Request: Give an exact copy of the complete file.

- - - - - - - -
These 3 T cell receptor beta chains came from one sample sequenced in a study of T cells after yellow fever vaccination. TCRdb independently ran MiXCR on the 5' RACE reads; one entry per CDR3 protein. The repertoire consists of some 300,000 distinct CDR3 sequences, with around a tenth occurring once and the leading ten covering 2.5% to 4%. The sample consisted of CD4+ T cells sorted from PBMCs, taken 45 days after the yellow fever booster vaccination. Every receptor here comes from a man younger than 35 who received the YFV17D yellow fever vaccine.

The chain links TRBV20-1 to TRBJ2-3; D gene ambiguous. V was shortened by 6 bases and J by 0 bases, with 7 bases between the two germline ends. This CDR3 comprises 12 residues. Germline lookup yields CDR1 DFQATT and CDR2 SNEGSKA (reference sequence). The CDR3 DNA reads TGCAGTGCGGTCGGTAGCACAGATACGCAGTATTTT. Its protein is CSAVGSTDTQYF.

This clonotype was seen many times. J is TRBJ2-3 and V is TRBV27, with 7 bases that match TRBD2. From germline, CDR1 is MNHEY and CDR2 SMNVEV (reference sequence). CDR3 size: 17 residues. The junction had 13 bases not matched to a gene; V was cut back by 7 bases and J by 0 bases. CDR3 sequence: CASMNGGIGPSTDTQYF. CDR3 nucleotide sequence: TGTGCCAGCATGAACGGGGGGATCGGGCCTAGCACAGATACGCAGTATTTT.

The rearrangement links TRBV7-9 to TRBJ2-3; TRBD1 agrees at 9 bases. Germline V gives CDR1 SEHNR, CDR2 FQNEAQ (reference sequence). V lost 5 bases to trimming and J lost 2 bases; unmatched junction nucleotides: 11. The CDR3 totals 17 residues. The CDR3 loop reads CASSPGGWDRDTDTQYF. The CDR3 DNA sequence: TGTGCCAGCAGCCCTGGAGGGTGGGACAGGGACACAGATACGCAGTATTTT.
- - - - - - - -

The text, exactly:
These 3 T cell receptor beta chains came from one sample sequenced in a study of T cells after yellow fever vaccination. TCRdb independently ran MiXCR on the 5' RACE reads; one entry per CDR3 protein. The repertoire consists of some 300,000 distinct CDR3 sequences, with around a tenth occurring once and the leading ten covering 2.5% to 4%. The sample consisted of CD4+ T cells sorted from PBMCs, taken 45 days after the yellow fever booster vaccination. Every receptor here comes from a man younger than 35 who received the YFV17D yellow fever vaccine.

The chain links TRBV20-1 to TRBJ2-3; D gene ambiguous. V was shortened by 6 bases and J by 0 bases, with 7 bases between the two germline ends. This CDR3 comprises 12 residues. Germline lookup yields CDR1 DFQATT and CDR2 SNEGSKA (reference sequence). The CDR3 DNA reads TGCAGTGCGGTCGGTAGCACAGATACGCAGTATTTT. Its protein is CSAVGSTDTQYF.

This clonotype was seen many times. J is TRBJ2-3 and V is TRBV27, with 7 bases that match TRBD2. From germline, CDR1 is MNHEY and CDR2 SMNVEV (reference sequence). CDR3 size: 17 residues. The junction had 13 bases not matched to a gene; V was cut back by 7 bases and J by 0 bases. CDR3 sequence: CASMNGGIGPSTDTQYF. CDR3 nucleotide sequence: TGTGCCAGCATGAACGGGGGGATCGGGCCTAGCACAGATACGCAGTATTTT.

The rearrangement links TRBV7-9 to TRBJ2-3; TRBD1 agrees at 9 bases. Germline V gives CDR1 SEHNR, CDR2 FQNEAQ (reference sequence). V lost 5 bases to trimming and J lost 2 bases; unmatched junction nucleotides: 11. The CDR3 totals 17 residues. The CDR3 loop reads CASSPGGWDRDTDTQYF. The CDR3 DNA sequence: TGTGCCAGCAGCCCTGGAGGGTGGGACAGGGACACAGATACGCAGTATTTT.